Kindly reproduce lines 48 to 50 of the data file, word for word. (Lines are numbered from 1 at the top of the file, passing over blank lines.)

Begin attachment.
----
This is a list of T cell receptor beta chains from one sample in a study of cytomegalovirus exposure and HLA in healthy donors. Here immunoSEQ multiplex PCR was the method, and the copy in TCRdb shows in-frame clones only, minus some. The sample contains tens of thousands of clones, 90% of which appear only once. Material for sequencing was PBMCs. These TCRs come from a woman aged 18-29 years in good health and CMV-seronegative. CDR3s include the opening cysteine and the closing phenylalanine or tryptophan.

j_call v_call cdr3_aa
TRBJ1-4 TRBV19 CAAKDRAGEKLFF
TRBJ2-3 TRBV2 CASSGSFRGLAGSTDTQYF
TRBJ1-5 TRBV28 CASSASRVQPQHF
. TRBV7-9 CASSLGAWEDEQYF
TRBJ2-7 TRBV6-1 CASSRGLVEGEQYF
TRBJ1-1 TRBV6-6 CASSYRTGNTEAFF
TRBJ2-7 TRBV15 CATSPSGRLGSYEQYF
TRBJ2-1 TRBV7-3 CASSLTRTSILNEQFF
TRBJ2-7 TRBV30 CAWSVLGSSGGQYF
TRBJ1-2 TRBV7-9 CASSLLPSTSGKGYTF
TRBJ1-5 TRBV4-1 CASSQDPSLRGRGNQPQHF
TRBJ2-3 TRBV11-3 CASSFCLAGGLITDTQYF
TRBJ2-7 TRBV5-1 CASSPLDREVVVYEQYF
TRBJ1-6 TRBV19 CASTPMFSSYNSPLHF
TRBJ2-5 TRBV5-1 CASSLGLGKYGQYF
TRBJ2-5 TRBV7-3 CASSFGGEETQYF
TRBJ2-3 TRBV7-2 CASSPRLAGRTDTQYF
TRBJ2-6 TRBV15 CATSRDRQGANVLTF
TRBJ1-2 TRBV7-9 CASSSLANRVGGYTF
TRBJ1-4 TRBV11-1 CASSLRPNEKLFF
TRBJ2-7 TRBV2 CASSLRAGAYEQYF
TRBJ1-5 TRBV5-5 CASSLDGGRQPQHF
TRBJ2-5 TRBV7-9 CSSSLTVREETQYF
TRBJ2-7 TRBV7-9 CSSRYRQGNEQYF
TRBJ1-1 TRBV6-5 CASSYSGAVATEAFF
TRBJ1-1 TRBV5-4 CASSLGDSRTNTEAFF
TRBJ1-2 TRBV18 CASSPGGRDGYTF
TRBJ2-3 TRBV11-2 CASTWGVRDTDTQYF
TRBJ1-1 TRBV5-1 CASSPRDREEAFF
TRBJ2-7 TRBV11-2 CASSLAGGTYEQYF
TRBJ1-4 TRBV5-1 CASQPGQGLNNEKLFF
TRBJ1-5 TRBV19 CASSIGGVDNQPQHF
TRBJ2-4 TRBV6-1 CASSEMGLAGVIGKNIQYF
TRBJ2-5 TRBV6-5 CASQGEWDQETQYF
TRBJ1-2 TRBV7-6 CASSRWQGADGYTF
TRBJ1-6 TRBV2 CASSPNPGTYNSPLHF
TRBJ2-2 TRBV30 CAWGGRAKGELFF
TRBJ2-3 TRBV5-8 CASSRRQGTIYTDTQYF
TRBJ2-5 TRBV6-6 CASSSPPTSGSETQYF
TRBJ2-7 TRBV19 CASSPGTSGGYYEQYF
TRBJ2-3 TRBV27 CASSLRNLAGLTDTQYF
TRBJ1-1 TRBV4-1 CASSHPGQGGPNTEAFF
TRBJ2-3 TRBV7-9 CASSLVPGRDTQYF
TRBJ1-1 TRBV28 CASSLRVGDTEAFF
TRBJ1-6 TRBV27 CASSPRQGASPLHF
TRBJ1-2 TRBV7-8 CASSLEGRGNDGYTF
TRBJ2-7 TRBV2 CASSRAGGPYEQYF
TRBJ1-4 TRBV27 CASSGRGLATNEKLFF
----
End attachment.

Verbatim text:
TRBJ1-2 TRBV7-8 CASSLEGRGNDGYTF
TRBJ2-7 TRBV2 CASSRAGGPYEQYF
TRBJ1-4 TRBV27 CASSGRGLATNEKLFF